The Top 5 Causes Of Yellow Teeth
What Causes Yellow Teeth?
In the age of digital photography, social media and other picture sharing websites, people are under more pressure than ever to look their best.
Having a beaming smile with radiant white teeth is now as important as having the latest trendy hairstyle or clothing.
Tooth discoloration, however, is not something that can be quickly fixed before a photograph is taken.
Also known as yellowing teeth, tooth discoloration is the process whereby teeth lose their white sheen and turn dark yellow in color.
It occurs naturally when the outer shell of dental enamel begins to weaken and turns translucent, showing the darker or more yellow colored dentin underneath.
Enamel is the coating that protects our teeth, and it weakens itself naturally over time.
For some people, this coating weakens quicker than others and their teeth begin to lose their white glow.
How can this be?
Here, we list the five most common reasons why teeth begin to prematurely turn yellow.
The Top 5 Causes Of Yellow Teeth
1. Black Tea and Coffee
Tea and coffee both contain tannins that can easily cause tooth discoloration.
Tannins are biomolecules found in many different plants, trees and herbs. They are naturally dark in color and can easily stick to a variety of surfaces and compounds, such as dental enamel.
After drinking tea or coffee, the residue from tannins will remain on teeth for up to an hour before gradually beginning to weaken and dissolve.
Tip: Reducing daily intake of black tea and coffee will help prevent teeth from becoming discolored. Switching from black tea to green tea will also help teeth to retain their natural white color, plus some believe green tea to be a healthier option than either black tea or coffee. Brushing teeth after tea or coffee would be an obvious way to prevent them from yellowing, however, brushing immediately after drinking can also damage the enamel of the teeth.
By waiting for one hour and then brushing, you can safely clean and prevent black tea or coffee stains from discoloring teeth.
Smoking or chewing tobacco can cause a number of serious oral hygiene conditions, including a yellowing of teeth.
On a more serious note, regular smoking can lead to gum disease and tooth loss.
Tobacco products affect teeth by disrupting the normal functioning of gum tissue. This causes mouth ulcers, infections and other conditions to develop, weakening the teeth and gums to such an extent that disease sets in.
Tip: Reducing tobacco intake or quitting altogether is an obvious way to prevent our teeth, and mouths in general, from becoming infected. Chewing sugar-free gum and drinking water after smoking can help to rinse the mouth and teeth of the by-products of tobacco and smoke. Smokers should also brush their teeth regularly – at least three times a day – and drink plenty of water.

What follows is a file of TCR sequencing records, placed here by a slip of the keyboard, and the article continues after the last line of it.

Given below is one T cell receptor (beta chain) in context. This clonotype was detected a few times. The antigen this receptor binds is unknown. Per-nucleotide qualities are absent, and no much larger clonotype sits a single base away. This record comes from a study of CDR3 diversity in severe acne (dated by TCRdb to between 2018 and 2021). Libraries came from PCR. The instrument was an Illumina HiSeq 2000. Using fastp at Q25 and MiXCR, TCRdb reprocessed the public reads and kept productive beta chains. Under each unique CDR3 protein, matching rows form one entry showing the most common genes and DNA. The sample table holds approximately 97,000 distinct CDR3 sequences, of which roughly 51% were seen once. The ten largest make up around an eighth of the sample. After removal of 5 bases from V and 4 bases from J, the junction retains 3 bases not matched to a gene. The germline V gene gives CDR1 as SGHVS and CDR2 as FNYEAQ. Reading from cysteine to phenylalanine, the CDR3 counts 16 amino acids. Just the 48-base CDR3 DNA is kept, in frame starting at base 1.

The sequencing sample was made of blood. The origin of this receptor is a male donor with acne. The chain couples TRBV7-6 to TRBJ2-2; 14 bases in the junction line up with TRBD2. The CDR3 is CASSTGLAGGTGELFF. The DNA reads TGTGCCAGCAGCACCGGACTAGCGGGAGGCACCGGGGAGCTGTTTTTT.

3. Soft Drinks
Soft drinks such as Coca-Cola, Pepsi and Sprite contain large amounts of acidic sugar, citric acid and phosphoric acid. These all combine together to attack tooth enamel leaving it weak and vulnerable.
The high sugar content also works hard at wearing down enamel, with the result that teeth become easily discolored. Cola products in particular are known to rapidly cause tooth discoloration.
Tip: Many people think that sugar-free soft drinks are a healthier alternative, yet these products also contain high quantities of citric acid which damage teeth. Switching to natural fruit juices or simply increasing the amount of water consumed each day will help protect teeth.
4. Candy and chocolate
Candy, sweets and chocolate are high in sugar content, flavorings and coloring. Most candy bars and hard sweets will leave both the tongue and teeth discolored after eating.
Hard sweets that take a long time to eat also contribute to yellowing teeth due to the length of time they are inside the mouth. Simply put, the longer it takes to eat, the more damage it is doing to teeth enamel.
Tip: Everyone likes to treat themselves to some candy once in a while. These sweets do considerable damage to teeth and therefore should only be eaten on occasion.
5. Sauces and condiments
Curry sauce, tomato ketchup and condiments such as vinegar and soy sauce all contain colorings that contribute to tooth discoloration.
This coloring and other additives embed themselves in weak parts of enamel, enabling them to further weaken the protective coating of teeth.
Tip: Sauces and other condiments are an integral part of many dishes and are hard to remove from one’s diet. Eating steamed or boiled vegetables as part of a meal that includes sauces will help to protect teeth.
Vegetables, in particular greens such as broccoli or spinach, work to strengthen tooth enamel and help reinforce its protective coating. After eating, drinking water or spending some time to rinse water around the mouth will also help to clean teeth and remove any unwanted coloring.
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Editor’s Note: This post was originally published on Dental Patient News and has been republished here with permission. It has since been updated for accuracy & comprehensiveness.